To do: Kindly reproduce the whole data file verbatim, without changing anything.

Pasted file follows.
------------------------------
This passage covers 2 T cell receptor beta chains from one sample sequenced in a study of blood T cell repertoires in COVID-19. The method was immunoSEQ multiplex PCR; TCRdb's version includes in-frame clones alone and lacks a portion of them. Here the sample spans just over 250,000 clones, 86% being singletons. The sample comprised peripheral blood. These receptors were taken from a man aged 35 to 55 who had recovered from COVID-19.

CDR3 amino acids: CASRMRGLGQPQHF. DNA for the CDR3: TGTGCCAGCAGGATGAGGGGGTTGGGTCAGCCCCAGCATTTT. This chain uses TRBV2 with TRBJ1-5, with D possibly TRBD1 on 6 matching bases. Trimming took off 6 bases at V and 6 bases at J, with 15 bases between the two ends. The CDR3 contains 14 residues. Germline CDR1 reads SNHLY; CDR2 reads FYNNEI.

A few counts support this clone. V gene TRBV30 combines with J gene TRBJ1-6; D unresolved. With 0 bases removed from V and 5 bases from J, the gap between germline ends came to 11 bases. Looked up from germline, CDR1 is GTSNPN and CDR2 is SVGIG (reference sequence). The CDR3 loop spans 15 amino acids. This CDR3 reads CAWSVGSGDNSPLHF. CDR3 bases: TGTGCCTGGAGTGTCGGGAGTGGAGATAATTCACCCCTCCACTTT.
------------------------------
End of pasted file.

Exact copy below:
This passage covers 2 T cell receptor beta chains from one sample sequenced in a study of blood T cell repertoires in COVID-19. The method was immunoSEQ multiplex PCR; TCRdb's version includes in-frame clones alone and lacks a portion of them. Here the sample spans just over 250,000 clones, 86% being singletons. The sample comprised peripheral blood. These receptors were taken from a man aged 35 to 55 who had recovered from COVID-19.

CDR3 amino acids: CASRMRGLGQPQHF. DNA for the CDR3: TGTGCCAGCAGGATGAGGGGGTTGGGTCAGCCCCAGCATTTT. This chain uses TRBV2 with TRBJ1-5, with D possibly TRBD1 on 6 matching bases. Trimming took off 6 bases at V and 6 bases at J, with 15 bases between the two ends. The CDR3 contains 14 residues. Germline CDR1 reads SNHLY; CDR2 reads FYNNEI.

A few counts support this clone. V gene TRBV30 combines with J gene TRBJ1-6; D unresolved. With 0 bases removed from V and 5 bases from J, the gap between germline ends came to 11 bases. Looked up from germline, CDR1 is GTSNPN and CDR2 is SVGIG (reference sequence). The CDR3 loop spans 15 amino acids. This CDR3 reads CAWSVGSGDNSPLHF. CDR3 bases: TGTGCCTGGAGTGTCGGGAGTGGAGATAATTCACCCCTCCACTTT.